By Light Unseen Media
BLU~Media Blog

March 21, 2013

Exclusive Vampires of New England ebook edition for Kindle!

Inanna Arthen’s Vampires of New England series has just been released in an exclusive limited ebook edition for Amazon Kindle: The Compleat Vampires of New England. For a terrific price–cheap ($2.99) or nothing (for Amazon Prime members eligible for the KDP Kindle Lending Library)–you can get Mortal Touch, The Longer the Fall, and a generous sneak peak of the forthcoming third book in the series, All the Shadows of the Rainbow. This is your chance to catch up with the whole series!

January 5, 2013

Vampire Books for After the End of the World

Filed under: books,ebooks,new books,vampires — Tags: , , , , , , — admin @ 1:08 am

Oh, wait, did the world not end, after all? Then all you vampire fans need something to read! If you have a brand new Kindle, Nook, Kobo reader, iPad or tablet, check out our ebook editions, only $4.99 for all formats. If you prefer paperback or hardcover books, you can order them from us, your preferred online vendor or your favorite indie bookstore. In fact, we’d love it if you asked your local indie store to order our books for you! They’re all available from Ingram–and the paperbacks can be printed while-you-wait on the Espresso Book Machine, if there’s one local to you.

Our newest offering, just released December 15: Nocturnes in Purgatory by Joseph Armstead. A sequel to Krymsin Nocturnes (2010), Nocturnes in Purgatory continues the adventures of Montgomery Quinn, a millennia-old “metahuman” who has battled vampires and evil magic since pre-history. In Armstead’s vivid alternate universe, vampires are “Homo Draconis,” humanoid beings who evolved in the shadow of Homo Sapiens and now exist as a secret underground, under force of treaties with the United States government. In this new story, Quinn and his allies–including “blood-witch” Cold Janey and semi-ghost Patricia Silver–attempt to prevent the vampires of Borrego Bay and a society of serial killers from getting, and using, a sinister artifact connected to powers that pre-date humanity. Combining the best of Robert Ludlum or Tom Clancy and H.P. Lovecraft, Armstead’s books are just what you want if you like your vampires evil and your thrillers richly detailed and horrific.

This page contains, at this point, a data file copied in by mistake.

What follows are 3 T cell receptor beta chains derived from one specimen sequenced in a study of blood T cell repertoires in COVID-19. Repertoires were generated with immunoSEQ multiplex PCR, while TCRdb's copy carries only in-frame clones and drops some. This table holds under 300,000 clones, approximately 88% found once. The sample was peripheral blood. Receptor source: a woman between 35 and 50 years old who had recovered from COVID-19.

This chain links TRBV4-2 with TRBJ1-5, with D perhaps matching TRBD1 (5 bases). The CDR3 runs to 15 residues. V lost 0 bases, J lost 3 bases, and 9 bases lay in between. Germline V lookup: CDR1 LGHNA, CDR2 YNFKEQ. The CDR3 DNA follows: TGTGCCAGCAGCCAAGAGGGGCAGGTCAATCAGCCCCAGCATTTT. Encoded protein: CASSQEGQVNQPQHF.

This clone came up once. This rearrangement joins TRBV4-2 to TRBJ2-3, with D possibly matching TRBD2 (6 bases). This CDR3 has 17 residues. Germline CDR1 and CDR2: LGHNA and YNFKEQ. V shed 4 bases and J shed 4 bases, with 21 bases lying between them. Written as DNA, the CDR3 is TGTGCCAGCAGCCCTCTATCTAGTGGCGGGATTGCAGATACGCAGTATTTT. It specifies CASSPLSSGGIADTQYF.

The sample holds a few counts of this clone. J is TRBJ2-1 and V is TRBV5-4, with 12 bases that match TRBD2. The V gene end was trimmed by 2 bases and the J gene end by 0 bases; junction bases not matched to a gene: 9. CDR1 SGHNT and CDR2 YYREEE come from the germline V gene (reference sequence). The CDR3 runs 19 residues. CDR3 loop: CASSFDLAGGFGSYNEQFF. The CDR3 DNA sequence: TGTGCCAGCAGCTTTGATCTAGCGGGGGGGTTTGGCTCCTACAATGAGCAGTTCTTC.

If you love vampires on television–from Dark Shadows to Forever Knight and Buffy the Vampire Slayer to Vampire Diaries and True Blood–you’ll love Un-Dead TV, the Ultimate Guide to Vampire Television. Exhaustively researched and written by Brad Middleton, founder of the biggest, best-known and longest-running vampire fan website on the Internet, Vampyres Only, and with a Foreword by J. Gordon Melton (The Vampire Book), Un-Dead TV includes hundreds of entries, photos, appendices and an index. The most comprehensive and detailed reference work about vampire-themed TV ever! Available in hardcover–ask your library to order a copy!

In August we released Dawn Prough’s City of Promise, an unusual vampire/science-fiction combination. In the year 2063, the only safe haven on earth for vampires is the independent metropolis of Gideon, built and governed by scientists. It floats in the ocean over the Atlantic Ridge, outside the territory of any nation, and offers vampires menial jobs and a “work for blood” program. As a diver cleaning the city’s underwater infrastructure, vampire Misty Sauval encounters a body…and a short time later, the body’s fiance, who has been brutalized by a crime boss who kidnapped his baby. Misty is drawn into Gideon’s growing criminal underworld as she attempts to help this stranger avenge his loss and recover his child.

No matter how you like your vampires, we’re sure to have something you’ll love!

March 25, 2011

The REAL Quantum Shift in Publishing

There’s a huge change happening in the publishing world. It’s not very good for readers, and it’s going to be very, very tough on writers. It’s a fundamental shift in how publishers and those who support the publishing industry make a profit. This shift is occurring not merely in one area, but throughout the industry from top to bottom, and it’s happening rather quietly. The odd thing is, for all the attention focused on parts of this shift, no one seems to be stepping back and putting together the whole picture.

Among SF/Fantasy writers, there’s a maxim called Yog’s Law, that states, “money flows toward the writer.” That is, writers should never pay to be published, to have their manuscripts read by an agent, to be edited after they’ve signed with a publisher, and so on. This maxim was valid back in the days when charging the author almost always constituted a scam.  The writer’s job was to create, and having done so, his/her goal was to sell the creation to a publisher who then shaped it into a marketable form and distributed it to the public.

That’s all changed now. Say goodbye to Yog’s Law: it’s about to join the typed manuscript with two carbons and those skinny galley proofs in the dustbin of publishing history. Writers are becoming the publishing industry’s second most important paying customers. This is not a prediction. It’s already happening.